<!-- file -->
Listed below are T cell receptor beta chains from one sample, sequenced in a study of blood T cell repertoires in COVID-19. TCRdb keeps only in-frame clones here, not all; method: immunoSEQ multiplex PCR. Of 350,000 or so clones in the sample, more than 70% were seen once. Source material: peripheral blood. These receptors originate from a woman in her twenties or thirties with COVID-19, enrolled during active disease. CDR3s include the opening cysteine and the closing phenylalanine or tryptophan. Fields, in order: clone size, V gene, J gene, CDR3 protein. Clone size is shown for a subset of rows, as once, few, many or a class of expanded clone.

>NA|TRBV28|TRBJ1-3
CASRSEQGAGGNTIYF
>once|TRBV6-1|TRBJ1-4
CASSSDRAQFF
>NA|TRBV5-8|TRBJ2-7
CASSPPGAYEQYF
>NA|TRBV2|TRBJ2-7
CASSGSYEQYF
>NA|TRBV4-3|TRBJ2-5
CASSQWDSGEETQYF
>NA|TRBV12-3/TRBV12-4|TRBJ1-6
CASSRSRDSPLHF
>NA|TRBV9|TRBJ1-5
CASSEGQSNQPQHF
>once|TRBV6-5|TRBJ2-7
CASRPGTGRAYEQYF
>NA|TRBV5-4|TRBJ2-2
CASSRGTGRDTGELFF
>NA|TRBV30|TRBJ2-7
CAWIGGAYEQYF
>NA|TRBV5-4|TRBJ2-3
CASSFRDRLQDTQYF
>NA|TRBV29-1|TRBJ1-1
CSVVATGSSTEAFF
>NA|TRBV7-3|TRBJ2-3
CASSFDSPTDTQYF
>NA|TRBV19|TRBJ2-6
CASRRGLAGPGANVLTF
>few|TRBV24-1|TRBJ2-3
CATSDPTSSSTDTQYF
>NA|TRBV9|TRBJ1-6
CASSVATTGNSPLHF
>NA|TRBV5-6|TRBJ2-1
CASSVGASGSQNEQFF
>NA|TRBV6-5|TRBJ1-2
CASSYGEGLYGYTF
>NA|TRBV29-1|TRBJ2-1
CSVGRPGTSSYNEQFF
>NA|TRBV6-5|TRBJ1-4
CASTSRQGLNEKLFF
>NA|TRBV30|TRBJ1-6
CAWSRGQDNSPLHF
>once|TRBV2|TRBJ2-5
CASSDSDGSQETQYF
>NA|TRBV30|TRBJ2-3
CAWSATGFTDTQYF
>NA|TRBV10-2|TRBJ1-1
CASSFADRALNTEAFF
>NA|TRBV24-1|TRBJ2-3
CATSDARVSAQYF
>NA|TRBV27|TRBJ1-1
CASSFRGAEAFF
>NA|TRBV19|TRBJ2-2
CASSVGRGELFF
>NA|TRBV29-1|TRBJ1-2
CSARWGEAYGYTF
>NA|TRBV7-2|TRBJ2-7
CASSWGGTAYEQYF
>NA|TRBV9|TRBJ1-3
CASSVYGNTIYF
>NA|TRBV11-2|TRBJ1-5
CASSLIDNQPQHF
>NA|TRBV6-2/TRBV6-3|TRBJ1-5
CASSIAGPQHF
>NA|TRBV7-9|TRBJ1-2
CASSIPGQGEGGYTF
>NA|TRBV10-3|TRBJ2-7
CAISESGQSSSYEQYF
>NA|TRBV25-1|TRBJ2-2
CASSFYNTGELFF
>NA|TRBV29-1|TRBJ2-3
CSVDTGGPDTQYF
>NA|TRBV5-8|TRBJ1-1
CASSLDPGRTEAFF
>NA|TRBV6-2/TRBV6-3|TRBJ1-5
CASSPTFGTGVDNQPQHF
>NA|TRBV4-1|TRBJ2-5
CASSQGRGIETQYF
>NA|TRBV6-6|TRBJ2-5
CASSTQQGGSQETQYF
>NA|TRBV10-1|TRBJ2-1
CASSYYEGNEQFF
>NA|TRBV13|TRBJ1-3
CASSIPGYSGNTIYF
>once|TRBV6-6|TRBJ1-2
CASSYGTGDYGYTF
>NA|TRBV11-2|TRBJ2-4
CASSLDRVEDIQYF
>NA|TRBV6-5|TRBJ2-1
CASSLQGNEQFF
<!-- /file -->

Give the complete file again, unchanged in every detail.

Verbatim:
Listed below are T cell receptor beta chains from one sample, sequenced in a study of blood T cell repertoires in COVID-19. TCRdb keeps only in-frame clones here, not all; method: immunoSEQ multiplex PCR. Of 350,000 or so clones in the sample, more than 70% were seen once. Source material: peripheral blood. These receptors originate from a woman in her twenties or thirties with COVID-19, enrolled during active disease. CDR3s include the opening cysteine and the closing phenylalanine or tryptophan. Fields, in order: clone size, V gene, J gene, CDR3 protein. Clone size is shown for a subset of rows, as once, few, many or a class of expanded clone.

>NA|TRBV28|TRBJ1-3
CASRSEQGAGGNTIYF
>once|TRBV6-1|TRBJ1-4
CASSSDRAQFF
>NA|TRBV5-8|TRBJ2-7
CASSPPGAYEQYF
>NA|TRBV2|TRBJ2-7
CASSGSYEQYF
>NA|TRBV4-3|TRBJ2-5
CASSQWDSGEETQYF
>NA|TRBV12-3/TRBV12-4|TRBJ1-6
CASSRSRDSPLHF
>NA|TRBV9|TRBJ1-5
CASSEGQSNQPQHF
>once|TRBV6-5|TRBJ2-7
CASRPGTGRAYEQYF
>NA|TRBV5-4|TRBJ2-2
CASSRGTGRDTGELFF
>NA|TRBV30|TRBJ2-7
CAWIGGAYEQYF
>NA|TRBV5-4|TRBJ2-3
CASSFRDRLQDTQYF
>NA|TRBV29-1|TRBJ1-1
CSVVATGSSTEAFF
>NA|TRBV7-3|TRBJ2-3
CASSFDSPTDTQYF
>NA|TRBV19|TRBJ2-6
CASRRGLAGPGANVLTF
>few|TRBV24-1|TRBJ2-3
CATSDPTSSSTDTQYF
>NA|TRBV9|TRBJ1-6
CASSVATTGNSPLHF
>NA|TRBV5-6|TRBJ2-1
CASSVGASGSQNEQFF
>NA|TRBV6-5|TRBJ1-2
CASSYGEGLYGYTF
>NA|TRBV29-1|TRBJ2-1
CSVGRPGTSSYNEQFF
>NA|TRBV6-5|TRBJ1-4
CASTSRQGLNEKLFF
>NA|TRBV30|TRBJ1-6
CAWSRGQDNSPLHF
>once|TRBV2|TRBJ2-5
CASSDSDGSQETQYF
>NA|TRBV30|TRBJ2-3
CAWSATGFTDTQYF
>NA|TRBV10-2|TRBJ1-1
CASSFADRALNTEAFF
>NA|TRBV24-1|TRBJ2-3
CATSDARVSAQYF
>NA|TRBV27|TRBJ1-1
CASSFRGAEAFF
>NA|TRBV19|TRBJ2-2
CASSVGRGELFF
>NA|TRBV29-1|TRBJ1-2
CSARWGEAYGYTF
>NA|TRBV7-2|TRBJ2-7
CASSWGGTAYEQYF
>NA|TRBV9|TRBJ1-3
CASSVYGNTIYF
>NA|TRBV11-2|TRBJ1-5
CASSLIDNQPQHF
>NA|TRBV6-2/TRBV6-3|TRBJ1-5
CASSIAGPQHF
>NA|TRBV7-9|TRBJ1-2
CASSIPGQGEGGYTF
>NA|TRBV10-3|TRBJ2-7
CAISESGQSSSYEQYF
>NA|TRBV25-1|TRBJ2-2
CASSFYNTGELFF
>NA|TRBV29-1|TRBJ2-3
CSVDTGGPDTQYF
>NA|TRBV5-8|TRBJ1-1
CASSLDPGRTEAFF
>NA|TRBV6-2/TRBV6-3|TRBJ1-5
CASSPTFGTGVDNQPQHF
>NA|TRBV4-1|TRBJ2-5
CASSQGRGIETQYF
>NA|TRBV6-6|TRBJ2-5
CASSTQQGGSQETQYF
>NA|TRBV10-1|TRBJ2-1
CASSYYEGNEQFF
>NA|TRBV13|TRBJ1-3
CASSIPGYSGNTIYF
>once|TRBV6-6|TRBJ1-2
CASSYGTGDYGYTF
>NA|TRBV11-2|TRBJ2-4
CASSLDRVEDIQYF
>NA|TRBV6-5|TRBJ2-1
CASSLQGNEQFF